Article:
Londoners have been left divided over a new monument celebrating the Windrush generation — the capital’s first public display commemorating the Caribbean community who migrated to the UK from 1948.
The sculpture, unveiled in Hackney, depicts three Caribbean fruit and vegetables: custard apple, breadfruit, and soursop.
Designed by Montserrat-born British artist Veronica Ryan, it has been met with criticism on social media where some called it an “empty gesture” while many of the Windrush generation for still awaiting compensation over the scandal in which many were wrongly detained or deported under a new Home Office policy.
The Independent spoke to Hackney residents who were both excited and left with questions following the monument’s installation.
‘It’s our heritage’
Photographer and lifelong Hackney resident, Crispian Blaize told The Independent that the monument was beautiful and believes it can help educate students about their Caribbean roots.
“It’s the heritage of a lot of people from this area,” Mr Blaize of Dominican and Nigerian descent said.
“To me, it’s a great thing to put fruit here from our heritage because it’s still being exported here and it’s still playing a big part of people’s lives and it brings a lot of joy.”
In response to criticisms about the monument, Mr Blaize added: “I don’t know what they could have put instead?”
Mr Blaize’s mother, who asked to be referred to as Cecelia only has lived in the area for four decades. She was taking photos besides the monument this afternoon, which she called a nice reminder of Caribbean heritage and a sign that Hackney is “on the up.”
27-year Hackney resident, Pete Burke also backs the permanence of the monument stating its colours drew him to it.
“I think they’re in a good place...This is a communal area for people,” Mr Burke said.
“If they’re here to stay I think it’s great for Hackney. It relates back to the Windrush generation which is brilliant and you don’t get a lot of that in the arts, it’s a much overlooked area of the arts - it’s been quite white male-dominated for God knows how long.”
The Empire Windrush brought hundreds of West Indians to help rebuild post-war Britain with many settling in London. Breadfruit, custard apple and soursop are all popular foods in the Caribbean diet and have been consumed in the region for hundreds of years, and are still enjoyed today by the UK’s Caribbean population.
Another sculpture celebrating the Windrush Generation, by artist Thomas J. Price, is due to be unveiled on 22 June next year to mark National Windrush Day.
Bianca Odie, an administrator of Caribbean descent who lives in Hackney said the monument had left her confused.
“I’m happy that it acknowledges the Windrush generation and kudos to the art but there could have been something more significant to represent black people,” Ms Odie told The Independent.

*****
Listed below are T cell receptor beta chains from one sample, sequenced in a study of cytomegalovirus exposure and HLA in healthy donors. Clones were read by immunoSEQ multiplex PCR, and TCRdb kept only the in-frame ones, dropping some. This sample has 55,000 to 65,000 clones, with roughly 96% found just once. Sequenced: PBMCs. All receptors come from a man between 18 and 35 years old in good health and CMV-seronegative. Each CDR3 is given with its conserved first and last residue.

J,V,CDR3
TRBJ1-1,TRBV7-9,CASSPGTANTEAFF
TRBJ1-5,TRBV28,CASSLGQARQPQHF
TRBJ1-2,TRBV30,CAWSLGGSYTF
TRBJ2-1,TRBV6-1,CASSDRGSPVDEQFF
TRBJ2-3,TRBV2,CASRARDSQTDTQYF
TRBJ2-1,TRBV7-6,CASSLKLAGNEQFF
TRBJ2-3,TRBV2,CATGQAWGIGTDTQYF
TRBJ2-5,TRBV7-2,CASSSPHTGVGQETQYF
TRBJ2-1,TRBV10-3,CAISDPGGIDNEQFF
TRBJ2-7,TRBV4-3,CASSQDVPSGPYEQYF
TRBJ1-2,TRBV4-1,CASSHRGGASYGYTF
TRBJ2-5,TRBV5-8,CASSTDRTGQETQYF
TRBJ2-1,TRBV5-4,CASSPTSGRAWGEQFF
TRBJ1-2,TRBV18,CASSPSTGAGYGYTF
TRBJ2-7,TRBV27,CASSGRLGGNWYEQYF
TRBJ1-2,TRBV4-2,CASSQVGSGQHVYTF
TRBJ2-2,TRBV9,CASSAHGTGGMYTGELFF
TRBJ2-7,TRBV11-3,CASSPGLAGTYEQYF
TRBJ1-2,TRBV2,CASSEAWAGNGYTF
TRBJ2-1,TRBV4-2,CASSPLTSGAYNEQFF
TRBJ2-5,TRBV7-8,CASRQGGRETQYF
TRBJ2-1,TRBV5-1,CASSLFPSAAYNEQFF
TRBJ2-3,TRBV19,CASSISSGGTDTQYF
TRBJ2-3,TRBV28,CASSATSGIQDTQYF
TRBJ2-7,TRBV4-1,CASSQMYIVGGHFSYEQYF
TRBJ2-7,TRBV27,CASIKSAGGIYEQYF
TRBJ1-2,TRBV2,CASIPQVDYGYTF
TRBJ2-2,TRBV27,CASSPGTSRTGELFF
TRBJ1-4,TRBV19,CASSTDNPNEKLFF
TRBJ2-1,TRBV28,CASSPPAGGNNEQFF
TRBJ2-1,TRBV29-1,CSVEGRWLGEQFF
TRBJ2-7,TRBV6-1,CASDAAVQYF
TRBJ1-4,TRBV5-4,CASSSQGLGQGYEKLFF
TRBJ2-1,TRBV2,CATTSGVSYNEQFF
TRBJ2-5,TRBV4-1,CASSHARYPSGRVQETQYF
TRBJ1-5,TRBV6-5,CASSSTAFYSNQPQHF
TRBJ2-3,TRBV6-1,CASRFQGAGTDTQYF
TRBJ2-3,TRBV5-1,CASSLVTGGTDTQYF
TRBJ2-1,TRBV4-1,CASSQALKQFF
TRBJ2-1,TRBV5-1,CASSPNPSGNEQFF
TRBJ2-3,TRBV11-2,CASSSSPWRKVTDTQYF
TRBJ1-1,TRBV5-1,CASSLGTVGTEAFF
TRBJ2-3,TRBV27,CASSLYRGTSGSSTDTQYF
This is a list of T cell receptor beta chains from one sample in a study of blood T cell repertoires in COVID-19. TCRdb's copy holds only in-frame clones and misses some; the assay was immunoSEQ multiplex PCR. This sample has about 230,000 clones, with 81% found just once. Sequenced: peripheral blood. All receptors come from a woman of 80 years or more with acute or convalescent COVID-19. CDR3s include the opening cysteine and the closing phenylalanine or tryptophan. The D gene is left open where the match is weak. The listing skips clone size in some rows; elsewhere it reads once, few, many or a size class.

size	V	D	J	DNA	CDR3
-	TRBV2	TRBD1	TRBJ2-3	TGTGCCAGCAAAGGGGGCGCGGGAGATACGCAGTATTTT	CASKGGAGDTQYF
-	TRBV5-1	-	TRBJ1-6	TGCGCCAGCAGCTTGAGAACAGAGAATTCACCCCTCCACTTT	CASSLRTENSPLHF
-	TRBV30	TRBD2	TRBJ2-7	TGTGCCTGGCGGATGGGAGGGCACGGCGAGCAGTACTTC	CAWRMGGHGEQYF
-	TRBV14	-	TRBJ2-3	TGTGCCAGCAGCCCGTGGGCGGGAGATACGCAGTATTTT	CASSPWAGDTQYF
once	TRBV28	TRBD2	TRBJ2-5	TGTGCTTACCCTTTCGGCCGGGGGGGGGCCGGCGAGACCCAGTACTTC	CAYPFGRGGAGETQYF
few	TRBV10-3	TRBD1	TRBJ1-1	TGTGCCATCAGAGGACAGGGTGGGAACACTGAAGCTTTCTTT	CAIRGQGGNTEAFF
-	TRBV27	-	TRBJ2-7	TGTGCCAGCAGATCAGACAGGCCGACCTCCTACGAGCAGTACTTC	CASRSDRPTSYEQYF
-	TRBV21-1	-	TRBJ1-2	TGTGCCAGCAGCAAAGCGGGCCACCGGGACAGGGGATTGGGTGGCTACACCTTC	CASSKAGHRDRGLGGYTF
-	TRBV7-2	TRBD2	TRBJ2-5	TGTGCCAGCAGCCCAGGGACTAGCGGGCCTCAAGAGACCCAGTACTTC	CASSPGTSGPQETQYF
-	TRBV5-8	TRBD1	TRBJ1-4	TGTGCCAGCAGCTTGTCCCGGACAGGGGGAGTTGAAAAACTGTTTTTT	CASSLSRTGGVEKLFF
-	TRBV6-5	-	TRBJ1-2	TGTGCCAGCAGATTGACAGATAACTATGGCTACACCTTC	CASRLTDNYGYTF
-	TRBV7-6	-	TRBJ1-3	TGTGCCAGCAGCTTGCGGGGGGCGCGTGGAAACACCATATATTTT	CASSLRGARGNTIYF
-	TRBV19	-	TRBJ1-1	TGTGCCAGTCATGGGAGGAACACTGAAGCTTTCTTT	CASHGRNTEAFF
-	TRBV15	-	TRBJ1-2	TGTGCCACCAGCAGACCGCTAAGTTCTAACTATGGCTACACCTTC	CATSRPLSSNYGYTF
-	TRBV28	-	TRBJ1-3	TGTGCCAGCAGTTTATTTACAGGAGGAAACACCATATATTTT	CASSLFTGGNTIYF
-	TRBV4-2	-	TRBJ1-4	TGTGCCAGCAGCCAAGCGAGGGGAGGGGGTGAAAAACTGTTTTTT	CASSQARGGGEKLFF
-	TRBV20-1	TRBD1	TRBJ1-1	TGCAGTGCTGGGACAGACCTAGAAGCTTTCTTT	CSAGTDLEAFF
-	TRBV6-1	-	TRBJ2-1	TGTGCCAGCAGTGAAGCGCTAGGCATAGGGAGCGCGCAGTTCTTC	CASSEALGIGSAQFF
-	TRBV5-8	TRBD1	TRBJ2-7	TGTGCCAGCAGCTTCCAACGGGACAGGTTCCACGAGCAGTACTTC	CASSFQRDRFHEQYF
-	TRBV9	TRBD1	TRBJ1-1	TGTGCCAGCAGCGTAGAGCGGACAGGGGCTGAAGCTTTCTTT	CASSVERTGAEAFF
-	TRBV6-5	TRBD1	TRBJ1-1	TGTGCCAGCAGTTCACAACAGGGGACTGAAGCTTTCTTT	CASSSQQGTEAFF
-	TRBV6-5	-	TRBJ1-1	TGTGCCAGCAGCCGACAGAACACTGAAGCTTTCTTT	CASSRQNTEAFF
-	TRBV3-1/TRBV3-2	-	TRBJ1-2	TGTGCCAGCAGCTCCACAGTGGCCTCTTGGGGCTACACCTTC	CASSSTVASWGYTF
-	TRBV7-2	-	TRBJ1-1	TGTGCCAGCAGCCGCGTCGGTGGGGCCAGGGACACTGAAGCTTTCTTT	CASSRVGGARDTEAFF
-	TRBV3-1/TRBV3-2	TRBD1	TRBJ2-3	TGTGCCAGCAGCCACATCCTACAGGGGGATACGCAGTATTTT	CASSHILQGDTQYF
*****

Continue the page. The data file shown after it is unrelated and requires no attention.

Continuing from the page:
She added that a plaque explaining how the Windrush generation helped support post-war Britain could have been a more fitting monument.
Ms Odie’s sentiment was echoed on social media.
One user on Twitter wrote: “People died whilst awaiting compensation, people were wrongfully deported, never to be granted return. But all is well! Here’s some grapefruit to say thanks.”
Another added: “For art purposes I get it. But where people are still waiting for compensation it’s a bit of a slap in the face.”
Significance of cultural visibility
On the unveiling of the monument, which is part of Hackney council’s focus on the Windrush generation, artist Veronica Ryan emphasised the significance of cultural visibility and representation in public spaces.
“Ridley Market here in Hackney remains a vibrant place of early excitement going shopping with my mother, I don’t often get along to the market now, but have been so happy to buy some lovely soursops and custard apples on recent visits,” Ms Ryan said.
“I like the fact that the community in Hackney will see some familiar fruit and vegetables represented in the sculptures, and always enjoy these connections.”
Edwin Coomasaru, a historian of modern and contemporary art who was visiting the display told The Independent that too often public monuments commemorate “powerful white men.”
“I think it draws on ecological histories of empire and migration. Both the metaphor of seeds and fruit but also language of hostile environments and histories of extracting plant specimens or creation of plantation systems across the British Empire,” Dr Coomasaru said.
He added that compensation being paid to Windrush scandal victims is important but does not oppose artists having the space to commemorate histories of Caribbean people in the UK.
Additionally, on criticisms that a different monument could have commemorated Windrush, Dr Coomasaru said “the bigger question is could any artist or one object be enough to hold the whole legacy and community memory of such a group of people and do we need to necessarily demand this one object does?”
The Independent approached Hackney Council for comment.
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